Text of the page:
Accused Russian agent Maria Butina pleads guilty in US to conspiracy

VIDEO: REUTERS
Prosecutors accused Butina (above) of trying to infiltrate the National Rifle Association and sway Washington’s policy towards Moscow.
Prosecutors accused Butina (above) of trying to infiltrate the National Rifle Association and sway Washington’s policy towards Moscow.PHOTO: AFP

WASHINGTON (REUTERS) - A woman accused of acting as a Russian agent to infiltrate a powerful gun lobby group and influence US policy towards Moscow pleaded guilty to a single count of conspiracy in federal court on Thursday (Dec 13) in a deal with prosecutors that could give them insight into Russian meddling in American politics.

Maria Butina, a Russian former graduate student at American University in Washington who publicly advocated for gun rights, entered the plea at a court hearing in Washington before US District Judge Tanya Chutkan.

She also agreed to cooperate with prosecutors.

Clad in a green jumpsuit with her red hair pulled back in a long braid, Butina replied “absolutely” when asked by Judge Chutkan if her mind was clear as she prepared to enter her plea of guilty.

Butina was charged by prosecutors in July with acting as an agent of Russia’s government and conspiracy to take actions on behalf of Moscow.

She had earlier pleaded not guilty before changing her plea during Thursday’s hearing.

Although there are no sentencing guidelines for her specific crime, her lawyer, Mr Robert Driscoll, estimated that under US sentencing guidelines for similar crimes, she could face up to six months in prison.

Prosecutors accused Butina, who was jailed awaiting trial, of working with a Russian official and two US citizens to try to infiltrate the National Rifle Association, a group closely aligned with Republican politicians including President Donald Trump, and sway Washington’s policy towards Moscow.

 
 
 
 

In the statement of offence read aloud in court, one of the prosecutors said Butina had drafted a “Diplomacy Project” that called for establishing unofficial back channels of communication between high-ranking American politicians to help benefit Russia.

As part of that plan, she acknowledged that she conspired with two Americans and a Russian official. Butina’s lawyers previously identified the Russian official as Alexander Torshin, a deputy governor of Russia’s central bank who was targeted with US Treasury Department sanctions in April.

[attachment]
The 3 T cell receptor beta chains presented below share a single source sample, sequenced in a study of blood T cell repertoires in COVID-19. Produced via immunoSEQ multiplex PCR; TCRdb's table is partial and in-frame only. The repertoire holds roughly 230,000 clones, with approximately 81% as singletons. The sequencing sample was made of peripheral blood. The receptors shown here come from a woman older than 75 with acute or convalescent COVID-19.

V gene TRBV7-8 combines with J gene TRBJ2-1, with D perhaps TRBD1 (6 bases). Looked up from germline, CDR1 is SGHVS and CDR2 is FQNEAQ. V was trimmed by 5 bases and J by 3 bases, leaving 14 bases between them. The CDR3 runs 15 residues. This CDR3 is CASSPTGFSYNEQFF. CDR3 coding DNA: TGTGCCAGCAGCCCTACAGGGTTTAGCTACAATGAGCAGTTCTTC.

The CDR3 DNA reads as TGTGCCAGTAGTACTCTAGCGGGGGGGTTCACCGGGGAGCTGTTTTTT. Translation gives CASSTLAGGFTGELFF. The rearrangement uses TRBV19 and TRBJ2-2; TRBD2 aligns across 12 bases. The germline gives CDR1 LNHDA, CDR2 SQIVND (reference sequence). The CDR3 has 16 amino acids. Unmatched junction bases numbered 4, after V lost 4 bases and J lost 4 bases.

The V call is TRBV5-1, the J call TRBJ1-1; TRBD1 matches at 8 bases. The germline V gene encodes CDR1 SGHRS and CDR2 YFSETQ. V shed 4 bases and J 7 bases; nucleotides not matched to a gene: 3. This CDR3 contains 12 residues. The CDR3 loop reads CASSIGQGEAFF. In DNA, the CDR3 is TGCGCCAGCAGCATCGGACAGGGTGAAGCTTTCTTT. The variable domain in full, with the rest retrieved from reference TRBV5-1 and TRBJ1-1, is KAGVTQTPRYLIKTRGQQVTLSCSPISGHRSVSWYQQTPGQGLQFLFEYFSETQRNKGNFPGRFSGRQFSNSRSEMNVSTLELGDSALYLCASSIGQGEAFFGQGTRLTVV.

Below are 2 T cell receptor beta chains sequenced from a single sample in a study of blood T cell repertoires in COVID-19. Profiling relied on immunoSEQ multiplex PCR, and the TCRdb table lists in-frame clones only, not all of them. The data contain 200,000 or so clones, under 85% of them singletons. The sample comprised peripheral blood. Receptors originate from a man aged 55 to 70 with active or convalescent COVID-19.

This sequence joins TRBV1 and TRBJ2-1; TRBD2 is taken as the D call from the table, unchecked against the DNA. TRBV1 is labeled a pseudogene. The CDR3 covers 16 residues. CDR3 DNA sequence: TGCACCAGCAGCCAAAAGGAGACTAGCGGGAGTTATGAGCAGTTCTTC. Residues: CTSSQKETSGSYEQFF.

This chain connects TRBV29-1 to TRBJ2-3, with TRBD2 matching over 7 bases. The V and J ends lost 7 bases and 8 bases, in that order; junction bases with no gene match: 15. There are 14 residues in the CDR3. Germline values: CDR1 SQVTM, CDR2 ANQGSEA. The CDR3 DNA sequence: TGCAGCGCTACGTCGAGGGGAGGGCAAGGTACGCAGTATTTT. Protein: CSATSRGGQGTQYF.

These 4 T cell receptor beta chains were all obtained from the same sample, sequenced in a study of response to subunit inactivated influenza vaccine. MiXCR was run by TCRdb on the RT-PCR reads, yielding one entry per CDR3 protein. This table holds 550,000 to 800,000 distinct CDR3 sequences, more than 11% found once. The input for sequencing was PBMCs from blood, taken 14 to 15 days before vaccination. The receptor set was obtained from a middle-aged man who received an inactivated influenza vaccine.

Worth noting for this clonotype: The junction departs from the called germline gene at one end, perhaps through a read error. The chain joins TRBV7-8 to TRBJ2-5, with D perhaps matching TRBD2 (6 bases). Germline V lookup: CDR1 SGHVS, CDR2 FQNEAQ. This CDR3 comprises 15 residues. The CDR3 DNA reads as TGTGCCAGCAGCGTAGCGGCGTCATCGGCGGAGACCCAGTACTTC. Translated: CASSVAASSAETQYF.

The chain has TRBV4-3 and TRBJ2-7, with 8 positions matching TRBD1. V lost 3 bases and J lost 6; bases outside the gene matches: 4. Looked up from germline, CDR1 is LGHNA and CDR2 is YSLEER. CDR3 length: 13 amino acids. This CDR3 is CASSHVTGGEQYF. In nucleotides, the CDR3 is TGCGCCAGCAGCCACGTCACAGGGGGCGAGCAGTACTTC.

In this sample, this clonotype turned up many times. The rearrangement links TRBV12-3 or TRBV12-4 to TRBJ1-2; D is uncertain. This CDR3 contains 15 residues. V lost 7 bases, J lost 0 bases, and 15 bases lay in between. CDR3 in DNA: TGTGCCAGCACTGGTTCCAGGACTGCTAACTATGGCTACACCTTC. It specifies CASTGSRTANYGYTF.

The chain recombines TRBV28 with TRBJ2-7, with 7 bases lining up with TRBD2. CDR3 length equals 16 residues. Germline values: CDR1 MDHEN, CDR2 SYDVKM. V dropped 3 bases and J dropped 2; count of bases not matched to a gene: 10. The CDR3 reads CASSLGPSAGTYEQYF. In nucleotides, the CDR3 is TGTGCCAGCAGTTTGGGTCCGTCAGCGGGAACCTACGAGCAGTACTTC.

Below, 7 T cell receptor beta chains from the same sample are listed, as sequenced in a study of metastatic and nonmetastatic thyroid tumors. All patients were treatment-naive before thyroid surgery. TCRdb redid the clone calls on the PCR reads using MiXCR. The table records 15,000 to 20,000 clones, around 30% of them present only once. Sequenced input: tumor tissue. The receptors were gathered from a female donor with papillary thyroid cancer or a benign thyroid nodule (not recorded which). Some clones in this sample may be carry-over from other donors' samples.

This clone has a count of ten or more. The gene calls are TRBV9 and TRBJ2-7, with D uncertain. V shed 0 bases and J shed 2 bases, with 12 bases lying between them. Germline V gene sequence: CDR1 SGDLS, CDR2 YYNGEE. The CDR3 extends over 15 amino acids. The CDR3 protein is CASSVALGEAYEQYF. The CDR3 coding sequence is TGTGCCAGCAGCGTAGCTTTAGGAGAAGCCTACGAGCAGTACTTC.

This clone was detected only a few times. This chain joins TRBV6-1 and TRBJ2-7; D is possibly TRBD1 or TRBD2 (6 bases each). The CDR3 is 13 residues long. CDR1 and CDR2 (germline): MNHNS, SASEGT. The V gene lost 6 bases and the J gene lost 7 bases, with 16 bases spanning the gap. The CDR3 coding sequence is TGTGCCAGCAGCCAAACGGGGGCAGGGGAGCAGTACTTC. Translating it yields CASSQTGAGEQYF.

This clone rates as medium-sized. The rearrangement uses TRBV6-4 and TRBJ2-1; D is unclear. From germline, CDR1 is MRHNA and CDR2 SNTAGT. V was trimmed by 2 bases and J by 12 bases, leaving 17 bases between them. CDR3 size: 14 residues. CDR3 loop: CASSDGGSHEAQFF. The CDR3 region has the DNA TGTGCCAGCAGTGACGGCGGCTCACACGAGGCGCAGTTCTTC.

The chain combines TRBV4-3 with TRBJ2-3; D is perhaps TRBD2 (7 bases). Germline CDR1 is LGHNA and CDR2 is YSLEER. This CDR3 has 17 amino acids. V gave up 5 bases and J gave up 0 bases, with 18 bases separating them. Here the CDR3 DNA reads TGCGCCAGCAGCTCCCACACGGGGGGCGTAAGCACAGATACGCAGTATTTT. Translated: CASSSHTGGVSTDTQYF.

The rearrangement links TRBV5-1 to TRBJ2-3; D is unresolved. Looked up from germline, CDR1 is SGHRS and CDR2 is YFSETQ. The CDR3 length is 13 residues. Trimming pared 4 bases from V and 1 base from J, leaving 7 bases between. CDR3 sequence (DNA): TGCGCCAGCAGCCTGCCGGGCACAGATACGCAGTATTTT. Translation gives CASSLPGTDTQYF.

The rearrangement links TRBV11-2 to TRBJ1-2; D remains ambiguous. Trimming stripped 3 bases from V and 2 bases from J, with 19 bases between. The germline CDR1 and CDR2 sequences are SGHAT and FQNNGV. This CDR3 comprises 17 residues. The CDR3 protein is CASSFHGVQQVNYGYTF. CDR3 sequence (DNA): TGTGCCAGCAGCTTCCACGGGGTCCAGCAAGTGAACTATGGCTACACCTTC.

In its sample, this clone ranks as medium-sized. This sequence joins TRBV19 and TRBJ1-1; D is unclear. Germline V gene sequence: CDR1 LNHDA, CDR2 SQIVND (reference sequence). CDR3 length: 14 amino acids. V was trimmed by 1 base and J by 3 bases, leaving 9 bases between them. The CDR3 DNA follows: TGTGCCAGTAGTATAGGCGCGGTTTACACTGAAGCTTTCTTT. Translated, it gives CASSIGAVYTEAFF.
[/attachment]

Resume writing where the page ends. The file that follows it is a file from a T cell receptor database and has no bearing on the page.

One of the two Americans referenced in the prosecution’s criminal complaint was Mr Paul Erickson, a conservative US political activist who was dating Butina.

Neither his name, nor the Russian official’s name, were explicitly made in the statement of offence.

After she was charged, Russia labelled the case against Butina “fabricated” and called for her release. Russian President Vladimir Putin spoke about Butina on Tuesday in Moscow, a day after US court filings indicated she would plea guilty in Washington.

“She risks 15 years in jail. For what?” Mr Putin asked.

“I asked all the heads of our intelligence services what is going on. Nobody knows anything about her.”

The prosecutors in the Butina case are not from the office of Special Counsel Robert Mueller, who is investigating Russia’s role in the 2016 US election and whether Mr Trump’s campaign conspired with Moscow to help him win.

Nevertheless, with her guilty plea, Butina becomes the first Russian citizen to be convicted of working to shape US policy in the time period spanning the 2016 election campaign. Mr Mueller has brought criminal charges against a series of Russian individuals and entities but those cases are still pending.

The prosecution’s complaint against Butina did not mention Mr Trump’s campaign by name. Reuters previously reported that Butina was a Trump supporter who bragged at Washington parties that she could use her political connections to help people get jobs in his administration.

Butina even asked Mr Trump a question at a gathering of US conservatives in Las Vegas in 2015 when he was running for president, querying him about American relations with Russia and economic sanctions imposed on Moscow by his predecessor Barack Obama.

Mr Trump responded that as president, he would “get along very nicely with Putin” and “I don’t think you’d need the sanctions”.

Mr Trump has denied any collusion with Moscow, and Russia has denied interfering in American politics.